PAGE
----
Outcomes assessment was a foundational value upon which the College was established, and the ACS has remained a worldwide leader in this respect. Whether it is developing the structure to improve the outcomes of your trauma system, measuring the effectiveness of your bariatric center, or evaluating the individual surgeon, the ACS offers programs that allow surgeons to compare outcomes against data generated by other surgeons, rather than arbitrary standards developed by an accountant.
You are given great opportunities to achieve your goals. You are granted a unique leadership status. But to succeed you need a finely tuned team based on strong collegiality and mutual respect. Become a true leader. Bullying, implicit bias, and exclusion will not make you a better surgeon. Teaching and mentorship comprise a long-standing core tenet of surgery. In fact, the word “doctor” comes from the Latin docere, which means “to teach.” We are the teachers, coaches, sponsors, and constant supporters of our mentees and team members. Take the time to teach others, whether it’s a patient and his or her family, a trainee, a mentee, or your health care colleagues; share your knowledge willingly and daily. As consumer activist Ralph Nader has said, “The function of leadership is to produce more leaders, not more followers.”
Be nice to one another. Our profession is a lifetime commitment, with an increasing cadre of friends and colleagues; treat each other as such. Treat each other the way you would want to be treated, with kindness, professionalism, and respect. How often can a bad outcome be avoided if the nurse or any member of the team is respected, encouraged, and empowered to speak up? To be effective, your colleagues—including all members of the health care team—must trust you. And, in return, you must trust that they are hardworking, committed, and dedicated to the care of our patients.
You must decide how best to succeed and lead. Some recommend doing only what you need to do to advance your career goals. Avoid “distractions” such as teaching and mentoring or advancing the goals of the institution through committee involvement. Saying “no” is not the way to fulfillment. You need to lead and to be invaluable. You need to say “yes” to provide help when asked, to provide mentorship and support. I recommend you strongly consider a leadership based on service. As stated by the philosopher Lao Tzu, “A leader is best when people barely know he exists, when his work is done, his aim fulfilled, they will say: we did it ourselves.” As Michael Zinner, MD, FACS, Past-Chair of the ACS Board of Regents, recently stated, if you want to be a leader in surgery, the most important skill is the ability to bask in the reflected glory of other team members. Put another way, Jack Welch, former chairman and chief executive officer of General Electric, says, “Before you are a leader, success is all about growing yourself. When you become a leader, success is all about growing others;” and as basketball great Michael Jordan has said, “Earn your leadership every day.”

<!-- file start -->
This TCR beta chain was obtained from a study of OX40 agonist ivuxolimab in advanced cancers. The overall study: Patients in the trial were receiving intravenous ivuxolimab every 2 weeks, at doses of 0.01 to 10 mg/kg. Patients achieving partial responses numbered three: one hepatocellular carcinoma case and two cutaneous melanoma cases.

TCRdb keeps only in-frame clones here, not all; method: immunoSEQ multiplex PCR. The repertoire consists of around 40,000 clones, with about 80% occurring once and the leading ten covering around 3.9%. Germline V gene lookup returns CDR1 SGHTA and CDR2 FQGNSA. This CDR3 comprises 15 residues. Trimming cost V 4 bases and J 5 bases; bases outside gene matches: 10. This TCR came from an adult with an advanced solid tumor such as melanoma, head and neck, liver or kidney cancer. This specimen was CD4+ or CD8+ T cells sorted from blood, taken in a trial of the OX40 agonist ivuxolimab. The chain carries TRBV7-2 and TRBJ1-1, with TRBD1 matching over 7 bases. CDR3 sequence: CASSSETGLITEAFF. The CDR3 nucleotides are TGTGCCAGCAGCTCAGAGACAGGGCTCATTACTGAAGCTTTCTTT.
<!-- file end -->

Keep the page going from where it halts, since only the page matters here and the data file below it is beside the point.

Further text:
Surgeons are outliers in society because they are exceptional. While our professional colleagues may understand us, nonmembers of our community sometimes perceive us differently. Surgeons must work with one another and with the ACS to expose the outstanding traits of surgeon-leaders, such as decisiveness, skill, and independence. Assume the societal leadership role willingly. Work with your patients, your community leaders, and our elected officials to do what is right for our patients. Be an advocate for our patients to have reasonable access to surgical care and the guaranteed right to medical care. Be a leader, whether in your hospital, your hometown, or your professional organizations.
I would argue that the ACS is the best advocacy group that we have for ourselves and our patients, and we need to get involved with those advocacy efforts. Always push to raise the bar and advance the expectations higher. However, do not be the one always pointing out the problems and providing negative input. Always remember it is better to be a positive leader; identify the problems and advance your suggestions to improve and resolve the challenges. As anthropologist Margaret Mead said, “Never doubt that a small group of thoughtful, concerned citizens can change the world. Indeed, it is the only thing that ever has.”
The world needs you to embrace your role as a moral leader in society—a moral leader who inspires us to reflect our values in our words and actions and who leads by example. Whether you have a special calling for a social mission to work in rural areas or to treat poor and low-income populations, our profession requires us to fight to achieve equity for the most vulnerable among us. Being a moral leader means standing up for truth, reason, and science. It means not being afraid to stand up for your principles or hold elected leaders accountable for meeting the needs and the values of our communities. We’ve been told that we should shy away from political controversy. But your obligation from today onward is to stand up for the vulnerable and the voiceless.